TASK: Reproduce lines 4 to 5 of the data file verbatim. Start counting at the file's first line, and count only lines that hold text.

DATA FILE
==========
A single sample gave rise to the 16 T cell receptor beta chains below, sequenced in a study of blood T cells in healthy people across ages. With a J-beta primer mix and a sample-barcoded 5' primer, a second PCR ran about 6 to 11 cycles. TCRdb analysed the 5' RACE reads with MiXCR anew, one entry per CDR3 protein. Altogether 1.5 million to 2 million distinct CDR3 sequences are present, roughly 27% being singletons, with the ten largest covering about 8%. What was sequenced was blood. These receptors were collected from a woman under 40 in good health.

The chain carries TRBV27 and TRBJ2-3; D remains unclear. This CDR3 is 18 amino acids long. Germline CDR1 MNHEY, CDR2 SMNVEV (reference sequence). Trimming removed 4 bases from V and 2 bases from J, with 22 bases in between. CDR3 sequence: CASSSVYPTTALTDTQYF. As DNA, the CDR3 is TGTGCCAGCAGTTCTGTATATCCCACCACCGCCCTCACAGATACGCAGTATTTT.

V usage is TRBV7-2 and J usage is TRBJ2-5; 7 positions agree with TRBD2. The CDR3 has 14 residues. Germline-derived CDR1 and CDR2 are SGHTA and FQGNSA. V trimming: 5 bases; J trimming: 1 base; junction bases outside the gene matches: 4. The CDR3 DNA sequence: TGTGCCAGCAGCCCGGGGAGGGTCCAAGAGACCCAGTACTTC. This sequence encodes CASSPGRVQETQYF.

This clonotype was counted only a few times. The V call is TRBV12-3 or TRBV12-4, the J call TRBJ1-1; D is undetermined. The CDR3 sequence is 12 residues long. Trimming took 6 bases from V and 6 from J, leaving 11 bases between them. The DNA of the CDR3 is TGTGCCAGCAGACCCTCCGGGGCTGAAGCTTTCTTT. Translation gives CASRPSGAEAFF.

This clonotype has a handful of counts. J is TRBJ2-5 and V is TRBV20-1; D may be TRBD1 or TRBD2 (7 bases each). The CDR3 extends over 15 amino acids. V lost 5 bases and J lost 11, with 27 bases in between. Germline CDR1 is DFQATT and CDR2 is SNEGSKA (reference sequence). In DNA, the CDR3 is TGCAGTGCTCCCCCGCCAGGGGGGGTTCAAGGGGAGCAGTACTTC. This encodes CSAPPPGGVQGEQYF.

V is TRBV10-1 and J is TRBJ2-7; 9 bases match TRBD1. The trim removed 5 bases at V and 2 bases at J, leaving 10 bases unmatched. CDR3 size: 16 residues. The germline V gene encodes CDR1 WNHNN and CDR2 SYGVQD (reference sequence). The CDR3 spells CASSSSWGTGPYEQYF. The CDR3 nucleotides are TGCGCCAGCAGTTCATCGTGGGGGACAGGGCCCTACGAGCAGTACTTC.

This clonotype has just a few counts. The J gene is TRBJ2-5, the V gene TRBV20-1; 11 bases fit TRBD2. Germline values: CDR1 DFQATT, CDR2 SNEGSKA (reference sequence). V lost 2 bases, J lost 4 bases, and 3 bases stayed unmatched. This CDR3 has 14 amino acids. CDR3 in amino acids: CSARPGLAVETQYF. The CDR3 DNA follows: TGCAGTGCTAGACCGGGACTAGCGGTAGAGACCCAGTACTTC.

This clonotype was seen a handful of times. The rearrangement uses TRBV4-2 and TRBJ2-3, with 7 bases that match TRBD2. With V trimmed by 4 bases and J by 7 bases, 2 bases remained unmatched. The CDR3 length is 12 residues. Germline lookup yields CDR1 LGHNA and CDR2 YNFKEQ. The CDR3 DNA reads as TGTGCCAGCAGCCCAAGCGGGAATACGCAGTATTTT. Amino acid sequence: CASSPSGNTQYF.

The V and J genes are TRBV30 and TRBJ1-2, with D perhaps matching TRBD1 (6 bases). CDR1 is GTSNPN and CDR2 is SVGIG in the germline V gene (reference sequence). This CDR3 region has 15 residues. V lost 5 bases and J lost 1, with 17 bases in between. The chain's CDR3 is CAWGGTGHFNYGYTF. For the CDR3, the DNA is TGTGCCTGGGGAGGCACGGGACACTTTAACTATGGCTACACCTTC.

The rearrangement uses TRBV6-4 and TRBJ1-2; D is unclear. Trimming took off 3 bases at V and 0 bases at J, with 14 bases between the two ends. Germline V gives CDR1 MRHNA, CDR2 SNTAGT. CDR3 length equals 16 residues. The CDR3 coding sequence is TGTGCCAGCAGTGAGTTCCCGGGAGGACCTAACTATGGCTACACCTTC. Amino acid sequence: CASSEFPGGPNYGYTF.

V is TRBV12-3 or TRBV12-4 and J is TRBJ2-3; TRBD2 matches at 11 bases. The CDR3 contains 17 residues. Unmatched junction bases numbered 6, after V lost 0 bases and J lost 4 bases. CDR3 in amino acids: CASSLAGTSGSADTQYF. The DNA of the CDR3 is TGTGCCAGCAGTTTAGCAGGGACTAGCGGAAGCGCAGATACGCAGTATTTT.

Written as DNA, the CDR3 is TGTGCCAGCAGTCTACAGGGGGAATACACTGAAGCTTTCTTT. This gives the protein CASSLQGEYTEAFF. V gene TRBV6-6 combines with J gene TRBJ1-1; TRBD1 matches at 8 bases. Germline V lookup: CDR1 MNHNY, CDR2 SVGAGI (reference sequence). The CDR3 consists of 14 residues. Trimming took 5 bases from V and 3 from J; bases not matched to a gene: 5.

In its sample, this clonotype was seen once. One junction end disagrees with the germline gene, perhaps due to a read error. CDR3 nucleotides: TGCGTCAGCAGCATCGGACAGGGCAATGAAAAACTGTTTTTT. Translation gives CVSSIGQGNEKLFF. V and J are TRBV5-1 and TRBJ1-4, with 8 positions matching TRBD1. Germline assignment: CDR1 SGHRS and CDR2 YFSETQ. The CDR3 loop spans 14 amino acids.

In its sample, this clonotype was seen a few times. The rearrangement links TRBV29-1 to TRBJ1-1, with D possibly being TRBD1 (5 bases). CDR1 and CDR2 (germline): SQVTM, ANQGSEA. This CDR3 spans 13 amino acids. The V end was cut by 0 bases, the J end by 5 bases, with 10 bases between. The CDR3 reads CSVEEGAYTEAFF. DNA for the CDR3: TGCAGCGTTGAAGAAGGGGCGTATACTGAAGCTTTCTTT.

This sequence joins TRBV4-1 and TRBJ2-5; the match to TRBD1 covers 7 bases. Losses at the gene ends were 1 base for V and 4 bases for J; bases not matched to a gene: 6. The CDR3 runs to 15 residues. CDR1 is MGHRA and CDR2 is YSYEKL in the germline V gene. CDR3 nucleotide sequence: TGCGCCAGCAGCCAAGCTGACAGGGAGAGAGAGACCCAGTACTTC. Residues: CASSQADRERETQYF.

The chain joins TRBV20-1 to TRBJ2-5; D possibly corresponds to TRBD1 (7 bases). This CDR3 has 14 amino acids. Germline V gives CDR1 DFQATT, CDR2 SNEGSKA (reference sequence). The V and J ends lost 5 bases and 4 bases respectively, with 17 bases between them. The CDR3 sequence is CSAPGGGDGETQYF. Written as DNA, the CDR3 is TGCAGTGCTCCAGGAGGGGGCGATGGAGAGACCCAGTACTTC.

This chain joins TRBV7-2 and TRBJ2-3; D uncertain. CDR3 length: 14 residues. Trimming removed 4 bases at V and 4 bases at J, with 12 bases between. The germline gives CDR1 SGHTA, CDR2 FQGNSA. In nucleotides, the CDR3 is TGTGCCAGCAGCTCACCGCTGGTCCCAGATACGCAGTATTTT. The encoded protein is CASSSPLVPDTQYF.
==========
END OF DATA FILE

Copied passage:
This clonotype was counted only a few times. The V call is TRBV12-3 or TRBV12-4, the J call TRBJ1-1; D is undetermined. The CDR3 sequence is 12 residues long. Trimming took 6 bases from V and 6 from J, leaving 11 bases between them. The DNA of the CDR3 is TGTGCCAGCAGACCCTCCGGGGCTGAAGCTTTCTTT. Translation gives CASRPSGAEAFF.

This clonotype has a handful of counts. J is TRBJ2-5 and V is TRBV20-1; D may be TRBD1 or TRBD2 (7 bases each). The CDR3 extends over 15 amino acids. V lost 5 bases and J lost 11, with 27 bases in between. Germline CDR1 is DFQATT and CDR2 is SNEGSKA (reference sequence). In DNA, the CDR3 is TGCAGTGCTCCCCCGCCAGGGGGGGTTCAAGGGGAGCAGTACTTC. This encodes CSAPPPGGVQGEQYF.